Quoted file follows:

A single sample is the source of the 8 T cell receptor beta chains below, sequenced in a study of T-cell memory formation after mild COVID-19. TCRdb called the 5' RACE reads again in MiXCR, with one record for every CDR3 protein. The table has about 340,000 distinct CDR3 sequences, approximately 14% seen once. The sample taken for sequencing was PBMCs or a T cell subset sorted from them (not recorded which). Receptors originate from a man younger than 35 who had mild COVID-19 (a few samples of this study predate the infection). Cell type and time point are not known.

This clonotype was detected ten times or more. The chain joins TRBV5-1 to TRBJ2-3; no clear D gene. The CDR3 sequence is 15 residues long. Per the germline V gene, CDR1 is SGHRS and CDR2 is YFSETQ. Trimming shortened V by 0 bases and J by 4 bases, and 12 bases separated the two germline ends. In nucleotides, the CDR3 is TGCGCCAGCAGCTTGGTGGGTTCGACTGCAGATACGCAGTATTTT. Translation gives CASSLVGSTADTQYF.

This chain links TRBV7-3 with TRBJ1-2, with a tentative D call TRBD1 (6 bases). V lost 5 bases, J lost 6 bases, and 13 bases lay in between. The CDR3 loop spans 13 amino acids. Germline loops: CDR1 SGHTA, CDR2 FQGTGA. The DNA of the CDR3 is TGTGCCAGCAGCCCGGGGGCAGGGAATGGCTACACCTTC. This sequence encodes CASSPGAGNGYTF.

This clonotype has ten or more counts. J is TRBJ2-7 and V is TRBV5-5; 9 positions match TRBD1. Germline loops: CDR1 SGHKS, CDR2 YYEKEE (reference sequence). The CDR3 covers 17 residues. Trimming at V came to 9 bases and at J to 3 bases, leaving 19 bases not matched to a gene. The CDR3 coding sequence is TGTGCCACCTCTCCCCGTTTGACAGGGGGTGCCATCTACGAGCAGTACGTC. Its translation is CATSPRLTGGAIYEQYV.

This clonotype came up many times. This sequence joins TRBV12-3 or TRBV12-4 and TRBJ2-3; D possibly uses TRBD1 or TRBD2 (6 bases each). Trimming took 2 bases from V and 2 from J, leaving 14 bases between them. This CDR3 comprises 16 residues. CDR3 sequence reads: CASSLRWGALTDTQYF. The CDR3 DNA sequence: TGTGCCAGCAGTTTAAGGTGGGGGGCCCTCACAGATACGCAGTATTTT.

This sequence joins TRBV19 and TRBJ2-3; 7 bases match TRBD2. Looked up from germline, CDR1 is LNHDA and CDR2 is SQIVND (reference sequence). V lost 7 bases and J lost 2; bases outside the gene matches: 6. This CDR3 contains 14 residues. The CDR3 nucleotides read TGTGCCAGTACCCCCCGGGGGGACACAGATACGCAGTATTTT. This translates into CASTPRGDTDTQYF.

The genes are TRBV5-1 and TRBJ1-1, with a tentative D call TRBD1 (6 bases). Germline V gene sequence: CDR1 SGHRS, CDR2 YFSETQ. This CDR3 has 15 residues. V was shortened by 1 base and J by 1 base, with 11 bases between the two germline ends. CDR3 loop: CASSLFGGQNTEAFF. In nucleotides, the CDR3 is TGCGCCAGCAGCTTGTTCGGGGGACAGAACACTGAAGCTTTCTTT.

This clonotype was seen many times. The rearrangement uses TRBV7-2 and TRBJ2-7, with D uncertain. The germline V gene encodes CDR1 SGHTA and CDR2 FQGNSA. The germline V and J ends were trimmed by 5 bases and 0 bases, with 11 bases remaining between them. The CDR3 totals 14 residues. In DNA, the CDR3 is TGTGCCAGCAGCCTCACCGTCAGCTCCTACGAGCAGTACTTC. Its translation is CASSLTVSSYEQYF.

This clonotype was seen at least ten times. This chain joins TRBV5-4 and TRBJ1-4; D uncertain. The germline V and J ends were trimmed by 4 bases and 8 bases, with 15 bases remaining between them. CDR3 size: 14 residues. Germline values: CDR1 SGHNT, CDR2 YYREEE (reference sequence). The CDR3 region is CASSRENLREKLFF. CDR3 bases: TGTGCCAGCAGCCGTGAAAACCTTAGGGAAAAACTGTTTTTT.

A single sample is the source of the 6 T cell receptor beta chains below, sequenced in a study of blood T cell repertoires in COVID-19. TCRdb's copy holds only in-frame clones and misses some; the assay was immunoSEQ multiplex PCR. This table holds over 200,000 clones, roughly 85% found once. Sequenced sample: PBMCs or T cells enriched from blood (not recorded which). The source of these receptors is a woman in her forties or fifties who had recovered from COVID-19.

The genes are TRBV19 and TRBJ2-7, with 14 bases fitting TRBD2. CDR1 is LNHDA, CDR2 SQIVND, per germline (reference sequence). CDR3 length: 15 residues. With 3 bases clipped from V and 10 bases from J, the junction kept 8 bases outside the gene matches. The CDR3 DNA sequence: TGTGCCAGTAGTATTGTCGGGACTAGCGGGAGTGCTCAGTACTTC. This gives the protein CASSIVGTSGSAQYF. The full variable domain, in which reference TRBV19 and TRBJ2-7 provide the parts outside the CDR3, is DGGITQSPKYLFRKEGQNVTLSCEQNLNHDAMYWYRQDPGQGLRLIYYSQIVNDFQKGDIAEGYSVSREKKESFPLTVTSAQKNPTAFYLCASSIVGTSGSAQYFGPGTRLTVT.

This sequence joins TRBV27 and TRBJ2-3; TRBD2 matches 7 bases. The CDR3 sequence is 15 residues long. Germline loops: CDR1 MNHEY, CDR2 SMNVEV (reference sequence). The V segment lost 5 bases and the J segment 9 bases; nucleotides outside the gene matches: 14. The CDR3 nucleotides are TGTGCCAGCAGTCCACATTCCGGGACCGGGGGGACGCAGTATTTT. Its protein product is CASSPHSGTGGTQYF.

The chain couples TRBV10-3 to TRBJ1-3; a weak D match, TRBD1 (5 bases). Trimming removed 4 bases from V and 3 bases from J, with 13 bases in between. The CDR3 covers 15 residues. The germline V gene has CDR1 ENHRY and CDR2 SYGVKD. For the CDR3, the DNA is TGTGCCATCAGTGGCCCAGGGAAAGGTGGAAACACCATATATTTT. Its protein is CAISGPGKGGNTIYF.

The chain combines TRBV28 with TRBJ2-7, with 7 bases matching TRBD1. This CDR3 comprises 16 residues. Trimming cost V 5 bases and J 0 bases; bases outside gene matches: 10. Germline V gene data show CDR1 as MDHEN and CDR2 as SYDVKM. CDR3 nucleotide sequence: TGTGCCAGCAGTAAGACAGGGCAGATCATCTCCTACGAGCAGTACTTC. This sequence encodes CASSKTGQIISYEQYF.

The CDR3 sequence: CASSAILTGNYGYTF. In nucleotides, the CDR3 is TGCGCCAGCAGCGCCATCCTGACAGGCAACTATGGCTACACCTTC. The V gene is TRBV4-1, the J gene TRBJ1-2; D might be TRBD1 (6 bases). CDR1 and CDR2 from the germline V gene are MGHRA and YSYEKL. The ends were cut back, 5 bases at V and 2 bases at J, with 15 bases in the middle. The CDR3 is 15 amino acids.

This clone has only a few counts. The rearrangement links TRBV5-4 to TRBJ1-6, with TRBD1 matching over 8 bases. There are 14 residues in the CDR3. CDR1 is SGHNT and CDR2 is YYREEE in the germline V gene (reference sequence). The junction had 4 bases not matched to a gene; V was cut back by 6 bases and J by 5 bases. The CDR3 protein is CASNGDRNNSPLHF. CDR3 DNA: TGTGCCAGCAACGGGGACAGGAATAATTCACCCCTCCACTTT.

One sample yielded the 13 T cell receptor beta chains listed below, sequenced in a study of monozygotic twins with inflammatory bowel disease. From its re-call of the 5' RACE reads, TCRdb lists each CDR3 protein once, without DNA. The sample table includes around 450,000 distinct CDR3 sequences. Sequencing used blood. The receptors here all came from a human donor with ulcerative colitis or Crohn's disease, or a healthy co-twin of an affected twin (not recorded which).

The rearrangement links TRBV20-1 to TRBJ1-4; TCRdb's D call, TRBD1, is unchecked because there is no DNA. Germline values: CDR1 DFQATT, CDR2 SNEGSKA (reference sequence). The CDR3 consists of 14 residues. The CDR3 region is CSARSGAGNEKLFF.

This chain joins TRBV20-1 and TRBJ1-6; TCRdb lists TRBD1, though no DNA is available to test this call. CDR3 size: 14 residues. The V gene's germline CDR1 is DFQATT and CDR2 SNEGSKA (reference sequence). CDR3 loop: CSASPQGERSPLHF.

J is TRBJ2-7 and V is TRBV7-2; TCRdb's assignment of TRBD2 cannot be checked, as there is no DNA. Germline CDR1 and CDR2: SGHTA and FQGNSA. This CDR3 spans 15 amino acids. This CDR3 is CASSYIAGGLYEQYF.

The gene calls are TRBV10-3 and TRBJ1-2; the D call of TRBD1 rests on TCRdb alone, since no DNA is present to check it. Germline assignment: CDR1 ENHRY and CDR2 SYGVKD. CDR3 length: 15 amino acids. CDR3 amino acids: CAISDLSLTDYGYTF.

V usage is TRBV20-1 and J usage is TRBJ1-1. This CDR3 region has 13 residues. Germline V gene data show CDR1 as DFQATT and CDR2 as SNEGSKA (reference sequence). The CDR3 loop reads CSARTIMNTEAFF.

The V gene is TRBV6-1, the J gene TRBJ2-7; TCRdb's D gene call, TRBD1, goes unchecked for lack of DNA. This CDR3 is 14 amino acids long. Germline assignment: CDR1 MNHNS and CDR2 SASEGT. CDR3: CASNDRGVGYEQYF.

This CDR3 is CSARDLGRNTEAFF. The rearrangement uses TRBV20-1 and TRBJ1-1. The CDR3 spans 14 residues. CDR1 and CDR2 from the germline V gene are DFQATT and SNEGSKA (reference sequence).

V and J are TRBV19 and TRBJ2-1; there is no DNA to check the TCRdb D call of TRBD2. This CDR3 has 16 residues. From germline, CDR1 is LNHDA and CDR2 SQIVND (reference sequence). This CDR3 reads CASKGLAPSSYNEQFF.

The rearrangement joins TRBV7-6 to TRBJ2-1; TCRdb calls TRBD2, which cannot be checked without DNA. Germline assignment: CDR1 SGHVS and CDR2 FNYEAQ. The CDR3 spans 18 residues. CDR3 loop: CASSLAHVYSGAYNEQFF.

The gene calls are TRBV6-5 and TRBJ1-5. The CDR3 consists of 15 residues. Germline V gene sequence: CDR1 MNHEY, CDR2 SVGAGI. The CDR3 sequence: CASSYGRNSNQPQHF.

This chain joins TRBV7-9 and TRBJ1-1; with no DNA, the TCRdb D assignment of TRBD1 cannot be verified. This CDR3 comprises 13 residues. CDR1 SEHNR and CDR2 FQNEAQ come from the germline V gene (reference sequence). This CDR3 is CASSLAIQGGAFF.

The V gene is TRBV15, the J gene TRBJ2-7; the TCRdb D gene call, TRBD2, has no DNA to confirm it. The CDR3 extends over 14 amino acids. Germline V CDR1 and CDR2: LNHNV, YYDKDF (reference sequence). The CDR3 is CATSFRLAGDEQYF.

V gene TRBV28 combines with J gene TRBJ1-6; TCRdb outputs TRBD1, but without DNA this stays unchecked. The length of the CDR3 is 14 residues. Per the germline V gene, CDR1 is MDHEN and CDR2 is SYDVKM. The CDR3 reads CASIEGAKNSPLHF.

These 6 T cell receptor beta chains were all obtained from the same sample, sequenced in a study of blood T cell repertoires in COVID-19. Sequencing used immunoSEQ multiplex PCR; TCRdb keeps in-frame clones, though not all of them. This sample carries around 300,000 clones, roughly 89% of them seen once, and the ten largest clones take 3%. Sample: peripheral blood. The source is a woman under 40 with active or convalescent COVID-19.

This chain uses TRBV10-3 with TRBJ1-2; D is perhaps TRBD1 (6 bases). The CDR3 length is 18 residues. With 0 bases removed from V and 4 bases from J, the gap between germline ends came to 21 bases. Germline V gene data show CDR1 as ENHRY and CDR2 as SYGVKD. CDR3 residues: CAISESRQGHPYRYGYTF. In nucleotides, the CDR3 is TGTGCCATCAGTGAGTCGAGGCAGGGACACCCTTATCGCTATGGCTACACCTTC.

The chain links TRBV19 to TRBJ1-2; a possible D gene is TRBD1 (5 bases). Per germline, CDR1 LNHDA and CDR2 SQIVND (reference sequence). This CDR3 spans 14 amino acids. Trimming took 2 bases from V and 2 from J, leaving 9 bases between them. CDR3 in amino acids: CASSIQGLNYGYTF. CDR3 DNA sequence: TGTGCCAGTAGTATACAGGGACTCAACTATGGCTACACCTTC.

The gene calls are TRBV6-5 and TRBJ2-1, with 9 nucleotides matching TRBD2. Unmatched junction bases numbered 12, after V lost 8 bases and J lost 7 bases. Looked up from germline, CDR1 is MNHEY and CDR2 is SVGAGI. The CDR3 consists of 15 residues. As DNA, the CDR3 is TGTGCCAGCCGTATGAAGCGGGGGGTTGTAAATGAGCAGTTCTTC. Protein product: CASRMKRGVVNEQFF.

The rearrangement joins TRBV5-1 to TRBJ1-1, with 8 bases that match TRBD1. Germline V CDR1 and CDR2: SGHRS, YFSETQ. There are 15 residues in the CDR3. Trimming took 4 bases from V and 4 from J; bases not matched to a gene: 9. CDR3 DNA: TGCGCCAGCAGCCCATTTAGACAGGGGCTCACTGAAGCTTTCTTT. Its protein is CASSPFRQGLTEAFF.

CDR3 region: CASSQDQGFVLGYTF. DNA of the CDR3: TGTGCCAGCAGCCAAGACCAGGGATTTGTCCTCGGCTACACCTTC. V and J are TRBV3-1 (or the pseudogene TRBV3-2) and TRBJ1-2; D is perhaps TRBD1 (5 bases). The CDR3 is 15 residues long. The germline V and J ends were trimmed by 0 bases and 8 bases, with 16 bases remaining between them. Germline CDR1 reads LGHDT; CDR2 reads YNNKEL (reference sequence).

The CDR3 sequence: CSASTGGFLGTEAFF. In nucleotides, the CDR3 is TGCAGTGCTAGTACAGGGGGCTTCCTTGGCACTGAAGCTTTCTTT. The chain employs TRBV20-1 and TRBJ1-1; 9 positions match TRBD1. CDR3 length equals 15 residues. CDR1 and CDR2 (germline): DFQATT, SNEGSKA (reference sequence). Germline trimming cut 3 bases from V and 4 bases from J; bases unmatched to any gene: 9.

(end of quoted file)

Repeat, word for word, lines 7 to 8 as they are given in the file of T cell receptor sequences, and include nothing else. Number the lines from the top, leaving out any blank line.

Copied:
The genes are TRBV5-1 and TRBJ1-1, with a tentative D call TRBD1 (6 bases). Germline V gene sequence: CDR1 SGHRS, CDR2 YFSETQ. This CDR3 has 15 residues. V was shortened by 1 base and J by 1 base, with 11 bases between the two germline ends. CDR3 loop: CASSLFGGQNTEAFF. In nucleotides, the CDR3 is TGCGCCAGCAGCTTGTTCGGGGGACAGAACACTGAAGCTTTCTTT.

This clonotype was seen many times. The rearrangement uses TRBV7-2 and TRBJ2-7, with D uncertain. The germline V gene encodes CDR1 SGHTA and CDR2 FQGNSA. The germline V and J ends were trimmed by 5 bases and 0 bases, with 11 bases remaining between them. The CDR3 totals 14 residues. In DNA, the CDR3 is TGTGCCAGCAGCCTCACCGTCAGCTCCTACGAGCAGTACTTC. Its translation is CASSLTVSSYEQYF.